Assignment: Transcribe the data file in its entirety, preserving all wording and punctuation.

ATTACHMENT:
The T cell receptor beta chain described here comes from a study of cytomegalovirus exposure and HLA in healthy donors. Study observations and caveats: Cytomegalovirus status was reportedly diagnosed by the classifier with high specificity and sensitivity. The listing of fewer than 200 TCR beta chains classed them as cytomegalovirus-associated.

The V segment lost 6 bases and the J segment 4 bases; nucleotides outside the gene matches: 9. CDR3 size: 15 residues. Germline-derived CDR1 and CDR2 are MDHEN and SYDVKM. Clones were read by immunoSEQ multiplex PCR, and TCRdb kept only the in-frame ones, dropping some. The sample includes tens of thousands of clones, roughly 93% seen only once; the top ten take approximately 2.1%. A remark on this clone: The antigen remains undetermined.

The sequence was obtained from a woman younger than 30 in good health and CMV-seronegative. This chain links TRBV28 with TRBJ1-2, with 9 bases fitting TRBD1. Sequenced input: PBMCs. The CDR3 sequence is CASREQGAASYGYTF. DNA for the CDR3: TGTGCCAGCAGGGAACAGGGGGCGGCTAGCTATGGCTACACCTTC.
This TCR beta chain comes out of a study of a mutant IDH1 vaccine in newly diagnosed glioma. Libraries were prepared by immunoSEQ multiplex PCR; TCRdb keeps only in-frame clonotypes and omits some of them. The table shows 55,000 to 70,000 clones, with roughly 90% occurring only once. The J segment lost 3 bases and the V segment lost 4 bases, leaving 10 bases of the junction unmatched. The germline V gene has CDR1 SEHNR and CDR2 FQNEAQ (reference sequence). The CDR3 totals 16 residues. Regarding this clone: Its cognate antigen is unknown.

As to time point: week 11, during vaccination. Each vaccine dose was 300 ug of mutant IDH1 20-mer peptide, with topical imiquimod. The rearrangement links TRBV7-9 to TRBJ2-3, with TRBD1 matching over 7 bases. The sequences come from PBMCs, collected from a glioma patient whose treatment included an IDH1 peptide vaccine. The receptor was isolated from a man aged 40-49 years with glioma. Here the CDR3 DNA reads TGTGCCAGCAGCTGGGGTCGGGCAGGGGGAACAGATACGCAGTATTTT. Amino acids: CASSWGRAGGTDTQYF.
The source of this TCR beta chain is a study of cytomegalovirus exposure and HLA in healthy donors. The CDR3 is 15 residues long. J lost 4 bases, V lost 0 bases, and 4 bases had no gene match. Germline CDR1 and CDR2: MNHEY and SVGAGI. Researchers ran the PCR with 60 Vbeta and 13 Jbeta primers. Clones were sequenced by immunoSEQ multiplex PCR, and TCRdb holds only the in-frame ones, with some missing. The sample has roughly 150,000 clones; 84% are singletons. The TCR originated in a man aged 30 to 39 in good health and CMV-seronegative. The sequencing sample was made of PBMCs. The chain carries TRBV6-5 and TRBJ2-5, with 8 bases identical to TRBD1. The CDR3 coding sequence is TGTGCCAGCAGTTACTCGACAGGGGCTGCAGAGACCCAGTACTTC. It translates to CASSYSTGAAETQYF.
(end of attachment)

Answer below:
The T cell receptor beta chain described here comes from a study of cytomegalovirus exposure and HLA in healthy donors. Study observations and caveats: Cytomegalovirus status was reportedly diagnosed by the classifier with high specificity and sensitivity. The listing of fewer than 200 TCR beta chains classed them as cytomegalovirus-associated.

The V segment lost 6 bases and the J segment 4 bases; nucleotides outside the gene matches: 9. CDR3 size: 15 residues. Germline-derived CDR1 and CDR2 are MDHEN and SYDVKM. Clones were read by immunoSEQ multiplex PCR, and TCRdb kept only the in-frame ones, dropping some. The sample includes tens of thousands of clones, roughly 93% seen only once; the top ten take approximately 2.1%. A remark on this clone: The antigen remains undetermined.

The sequence was obtained from a woman younger than 30 in good health and CMV-seronegative. This chain links TRBV28 with TRBJ1-2, with 9 bases fitting TRBD1. Sequenced input: PBMCs. The CDR3 sequence is CASREQGAASYGYTF. DNA for the CDR3: TGTGCCAGCAGGGAACAGGGGGCGGCTAGCTATGGCTACACCTTC.
This TCR beta chain comes out of a study of a mutant IDH1 vaccine in newly diagnosed glioma. Libraries were prepared by immunoSEQ multiplex PCR; TCRdb keeps only in-frame clonotypes and omits some of them. The table shows 55,000 to 70,000 clones, with roughly 90% occurring only once. The J segment lost 3 bases and the V segment lost 4 bases, leaving 10 bases of the junction unmatched. The germline V gene has CDR1 SEHNR and CDR2 FQNEAQ (reference sequence). The CDR3 totals 16 residues. Regarding this clone: Its cognate antigen is unknown.

As to time point: week 11, during vaccination. Each vaccine dose was 300 ug of mutant IDH1 20-mer peptide, with topical imiquimod. The rearrangement links TRBV7-9 to TRBJ2-3, with TRBD1 matching over 7 bases. The sequences come from PBMCs, collected from a glioma patient whose treatment included an IDH1 peptide vaccine. The receptor was isolated from a man aged 40-49 years with glioma. Here the CDR3 DNA reads TGTGCCAGCAGCTGGGGTCGGGCAGGGGGAACAGATACGCAGTATTTT. Amino acids: CASSWGRAGGTDTQYF.
The source of this TCR beta chain is a study of cytomegalovirus exposure and HLA in healthy donors. The CDR3 is 15 residues long. J lost 4 bases, V lost 0 bases, and 4 bases had no gene match. Germline CDR1 and CDR2: MNHEY and SVGAGI. Researchers ran the PCR with 60 Vbeta and 13 Jbeta primers. Clones were sequenced by immunoSEQ multiplex PCR, and TCRdb holds only the in-frame ones, with some missing. The sample has roughly 150,000 clones; 84% are singletons. The TCR originated in a man aged 30 to 39 in good health and CMV-seronegative. The sequencing sample was made of PBMCs. The chain carries TRBV6-5 and TRBJ2-5, with 8 bases identical to TRBD1. The CDR3 coding sequence is TGTGCCAGCAGTTACTCGACAGGGGCTGCAGAGACCCAGTACTTC. It translates to CASSYSTGAAETQYF.